The Thing is a prequel, not a remake. The trailers indicated Matthijs van Heijningen Jr.‘s film was going to be nothing but a series of retreads, but it’s far from it. The commercial director managed to make a film he can actually call his own. Slightly old school and slightly modern, The Thing is a surprisingly fun horror film.
Although, to start with some bad news, it does take time to warm up to this prequel. One of its main problems is reminiscent of Predators — you’re watching characters wandering around spouting “What’s going on?”, when you already know exactly what’s going on. The build-up to the goods doesn’t take a great deal of time, but most of the set-up elicits that unexciting feeling of being 20 minutes ahead of your characters, especially for those who’ve seen Carpenter’s remake.
Once the chaos commences in the second act, that’s when the film begins to firmly take hold. There’s an all-hell-breaks-loose moment, where more than a couple of characters are killed off, and it’s the scene where the film begins to work. This bloody and standout scene comes after the expected “let’s see which one of us is still human!” experiment, another bit the filmmakers managed to put their own unique spin on. After that “oh, crap” moment, it’s all running and screaming from thereon out.
Heijningen and the script do a competent job at establishing the ensemble, so when one of the Outpost #30 members turn, one won’t confusingly ponder, “Wait, who’s this guy I don’t remember at all?” While the surprise moments and deaths rarely strive for anything outside of surface-level fun — as shown by a certain wasted cast member — the whole ensemble is not strictly treated as body bags in pending. Namely, Mary Elizabeth Winstead and Joel Edgerton make for strong screen presences who one would prefer not to see die painful deaths. Winstead’s non-love interest and non-glamorized scientist, Kate Lloyd, is no butch heroine or passive damsel in distress. Edgerton’s gruff American, Braxton Carter, never comes off as a Kurt Russell impersonation, and he really isn’t much of a hero.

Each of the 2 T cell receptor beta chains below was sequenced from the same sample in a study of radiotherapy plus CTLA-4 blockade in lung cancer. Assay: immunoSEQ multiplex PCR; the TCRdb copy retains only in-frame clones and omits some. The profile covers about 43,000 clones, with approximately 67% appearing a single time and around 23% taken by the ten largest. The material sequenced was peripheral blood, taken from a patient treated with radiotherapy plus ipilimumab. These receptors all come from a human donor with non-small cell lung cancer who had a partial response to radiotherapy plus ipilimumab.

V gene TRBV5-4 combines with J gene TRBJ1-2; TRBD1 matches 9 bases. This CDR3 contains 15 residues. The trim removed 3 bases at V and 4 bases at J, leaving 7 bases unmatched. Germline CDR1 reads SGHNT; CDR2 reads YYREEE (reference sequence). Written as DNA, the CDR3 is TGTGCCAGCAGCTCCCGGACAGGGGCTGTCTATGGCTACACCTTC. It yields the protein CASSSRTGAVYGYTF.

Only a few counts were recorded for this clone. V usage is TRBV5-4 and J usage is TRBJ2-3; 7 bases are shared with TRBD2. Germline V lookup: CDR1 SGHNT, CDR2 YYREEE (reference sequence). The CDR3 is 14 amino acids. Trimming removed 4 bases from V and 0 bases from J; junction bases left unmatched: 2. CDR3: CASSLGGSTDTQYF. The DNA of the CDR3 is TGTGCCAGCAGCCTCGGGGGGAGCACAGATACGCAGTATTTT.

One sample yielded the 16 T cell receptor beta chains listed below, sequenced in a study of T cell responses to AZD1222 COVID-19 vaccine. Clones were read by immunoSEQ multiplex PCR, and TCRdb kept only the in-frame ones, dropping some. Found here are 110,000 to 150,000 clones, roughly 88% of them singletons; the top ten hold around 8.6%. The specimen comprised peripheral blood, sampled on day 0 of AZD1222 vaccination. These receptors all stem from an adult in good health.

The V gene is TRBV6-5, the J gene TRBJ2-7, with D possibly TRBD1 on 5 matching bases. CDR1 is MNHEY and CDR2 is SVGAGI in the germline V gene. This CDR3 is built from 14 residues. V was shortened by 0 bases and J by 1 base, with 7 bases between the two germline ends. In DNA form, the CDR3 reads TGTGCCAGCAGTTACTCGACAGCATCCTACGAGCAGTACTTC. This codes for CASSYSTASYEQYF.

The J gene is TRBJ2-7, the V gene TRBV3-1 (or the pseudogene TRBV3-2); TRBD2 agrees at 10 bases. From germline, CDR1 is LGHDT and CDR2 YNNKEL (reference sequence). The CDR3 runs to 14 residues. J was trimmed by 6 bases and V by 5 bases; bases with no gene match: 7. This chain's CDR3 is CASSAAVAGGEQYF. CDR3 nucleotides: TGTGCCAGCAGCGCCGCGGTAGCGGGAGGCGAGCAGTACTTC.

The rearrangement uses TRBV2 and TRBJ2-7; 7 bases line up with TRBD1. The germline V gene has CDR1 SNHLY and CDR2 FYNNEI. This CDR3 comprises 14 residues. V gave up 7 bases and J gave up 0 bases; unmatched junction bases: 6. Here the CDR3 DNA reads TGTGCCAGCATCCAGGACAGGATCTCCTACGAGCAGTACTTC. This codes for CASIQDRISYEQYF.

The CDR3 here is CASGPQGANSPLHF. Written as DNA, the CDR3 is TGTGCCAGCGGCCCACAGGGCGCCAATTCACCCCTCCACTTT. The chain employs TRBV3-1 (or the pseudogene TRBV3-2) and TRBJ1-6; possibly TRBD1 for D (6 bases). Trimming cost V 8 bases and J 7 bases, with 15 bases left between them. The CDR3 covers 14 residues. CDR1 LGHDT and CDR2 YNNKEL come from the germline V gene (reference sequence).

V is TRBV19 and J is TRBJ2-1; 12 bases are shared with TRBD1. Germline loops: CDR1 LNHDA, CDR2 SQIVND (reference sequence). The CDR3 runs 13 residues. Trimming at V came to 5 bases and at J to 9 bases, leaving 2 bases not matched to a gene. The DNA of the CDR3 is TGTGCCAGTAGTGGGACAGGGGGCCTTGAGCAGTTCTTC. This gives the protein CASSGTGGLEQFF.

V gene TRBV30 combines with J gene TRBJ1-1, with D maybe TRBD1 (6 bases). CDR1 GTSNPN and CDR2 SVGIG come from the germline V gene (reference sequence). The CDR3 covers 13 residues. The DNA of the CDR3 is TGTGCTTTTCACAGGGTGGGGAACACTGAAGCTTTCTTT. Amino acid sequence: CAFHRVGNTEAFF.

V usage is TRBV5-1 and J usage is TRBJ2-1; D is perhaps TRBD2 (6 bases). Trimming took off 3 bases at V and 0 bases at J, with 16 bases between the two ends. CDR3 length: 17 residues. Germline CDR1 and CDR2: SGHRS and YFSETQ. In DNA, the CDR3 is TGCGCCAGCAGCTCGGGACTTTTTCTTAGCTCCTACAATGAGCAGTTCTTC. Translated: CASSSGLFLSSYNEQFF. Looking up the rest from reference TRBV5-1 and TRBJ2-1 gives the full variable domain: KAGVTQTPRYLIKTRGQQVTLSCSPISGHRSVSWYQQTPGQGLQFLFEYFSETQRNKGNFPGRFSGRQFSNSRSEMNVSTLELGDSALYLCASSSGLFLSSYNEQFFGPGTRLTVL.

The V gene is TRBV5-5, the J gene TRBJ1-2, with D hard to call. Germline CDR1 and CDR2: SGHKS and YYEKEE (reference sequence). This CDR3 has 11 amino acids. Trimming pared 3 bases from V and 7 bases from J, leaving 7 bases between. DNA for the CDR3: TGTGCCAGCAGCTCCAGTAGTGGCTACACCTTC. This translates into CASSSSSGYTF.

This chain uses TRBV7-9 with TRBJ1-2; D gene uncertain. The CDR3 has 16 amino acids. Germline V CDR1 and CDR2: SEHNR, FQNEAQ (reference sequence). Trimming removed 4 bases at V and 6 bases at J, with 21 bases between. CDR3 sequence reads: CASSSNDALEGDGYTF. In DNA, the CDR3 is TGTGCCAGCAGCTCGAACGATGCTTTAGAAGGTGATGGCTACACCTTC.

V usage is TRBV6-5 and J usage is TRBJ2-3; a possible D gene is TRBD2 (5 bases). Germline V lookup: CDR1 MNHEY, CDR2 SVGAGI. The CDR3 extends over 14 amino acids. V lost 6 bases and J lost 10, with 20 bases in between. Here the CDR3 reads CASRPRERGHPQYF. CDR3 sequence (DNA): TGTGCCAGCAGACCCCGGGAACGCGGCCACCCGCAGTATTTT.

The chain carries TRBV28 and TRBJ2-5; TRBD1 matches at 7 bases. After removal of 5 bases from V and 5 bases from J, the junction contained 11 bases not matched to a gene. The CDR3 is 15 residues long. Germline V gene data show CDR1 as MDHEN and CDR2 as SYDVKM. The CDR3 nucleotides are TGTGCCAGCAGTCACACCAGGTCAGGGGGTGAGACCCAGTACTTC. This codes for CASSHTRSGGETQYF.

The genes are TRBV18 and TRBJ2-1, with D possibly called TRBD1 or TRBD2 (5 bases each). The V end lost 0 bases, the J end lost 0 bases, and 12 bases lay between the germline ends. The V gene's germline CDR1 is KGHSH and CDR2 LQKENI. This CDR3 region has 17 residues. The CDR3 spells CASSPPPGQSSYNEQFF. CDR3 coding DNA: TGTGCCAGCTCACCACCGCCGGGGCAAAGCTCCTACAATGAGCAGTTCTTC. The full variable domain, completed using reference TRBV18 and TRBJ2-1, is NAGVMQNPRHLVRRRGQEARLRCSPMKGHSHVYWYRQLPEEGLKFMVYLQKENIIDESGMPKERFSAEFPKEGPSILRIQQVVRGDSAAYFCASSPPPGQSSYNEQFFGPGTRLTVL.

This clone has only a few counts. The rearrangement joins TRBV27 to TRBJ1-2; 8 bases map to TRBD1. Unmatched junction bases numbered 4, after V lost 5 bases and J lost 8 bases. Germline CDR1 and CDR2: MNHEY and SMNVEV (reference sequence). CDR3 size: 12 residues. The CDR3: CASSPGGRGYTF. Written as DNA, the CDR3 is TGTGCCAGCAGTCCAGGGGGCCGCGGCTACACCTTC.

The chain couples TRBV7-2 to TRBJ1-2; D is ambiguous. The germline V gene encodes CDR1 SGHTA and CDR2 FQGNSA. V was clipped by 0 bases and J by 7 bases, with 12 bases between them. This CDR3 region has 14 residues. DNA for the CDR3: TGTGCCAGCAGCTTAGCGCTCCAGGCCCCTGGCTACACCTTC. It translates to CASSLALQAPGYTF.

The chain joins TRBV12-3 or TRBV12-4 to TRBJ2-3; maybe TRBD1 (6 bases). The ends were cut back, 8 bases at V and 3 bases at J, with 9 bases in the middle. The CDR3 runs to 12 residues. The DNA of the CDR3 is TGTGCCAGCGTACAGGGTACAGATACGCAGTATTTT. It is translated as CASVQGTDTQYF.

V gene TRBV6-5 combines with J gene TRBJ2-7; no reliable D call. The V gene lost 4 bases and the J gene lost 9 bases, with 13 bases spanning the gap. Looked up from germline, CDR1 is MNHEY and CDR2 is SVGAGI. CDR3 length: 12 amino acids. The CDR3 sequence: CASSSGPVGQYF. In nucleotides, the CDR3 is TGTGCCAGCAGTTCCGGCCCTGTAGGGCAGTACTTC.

The duo never commit egregiously stupid acts, and mostly do what any sane person would: run, immediately. There’s hardly any exposition about who these people are, and we’re just thrown right into their crappy situation. There’s none of the “I got a wife and kids waiting for me back home” spiels. The lack of exposition in characterization — and in general — is a welcomed surprise.
Ultimately, the one factor that will undoubtedly split viewers — well, mostly nerds — is the CGI. There was a fair amount of talk that this was going to be all old school when it came to the effects, and it doesn’t seem like the filmmakers stuck to their initial plan. The few practical effects that are present — which is whenever the creature is standing still — make the CG come off even worse. The only reason it doesn’t hinder the whole experience is because of the design work. In spite of the uncanny valley renderings, the stages the alien goes through are fantastic, slimy, and suitably disgusting. The transformations hardly resemble anything from the original.
Outside of that off-putting CGI and a flat first act, The Thing delivers in both expected and unexpected ways. Matthijs van Heijningen Jr.’s prequel makes more wise decisions than questionable ones, and it comes close to being about on par with Zack Snyder‘s Dawn of the Dead remake.
The Upside: Joel Edgerton and Mary Elizabeth Winstead make silly CG-ridden situations believable, the second and third act move at a bullet pace, the alien design work is lovely, very little exposition.
The Downside: The first act doesn’t engage, the weak CG is a distraction, Adewale Akinnuoye-Agbaje‘s manly machismo is criminally underused.
On The Side: Thank God there’s no trite speech about where the alien came from.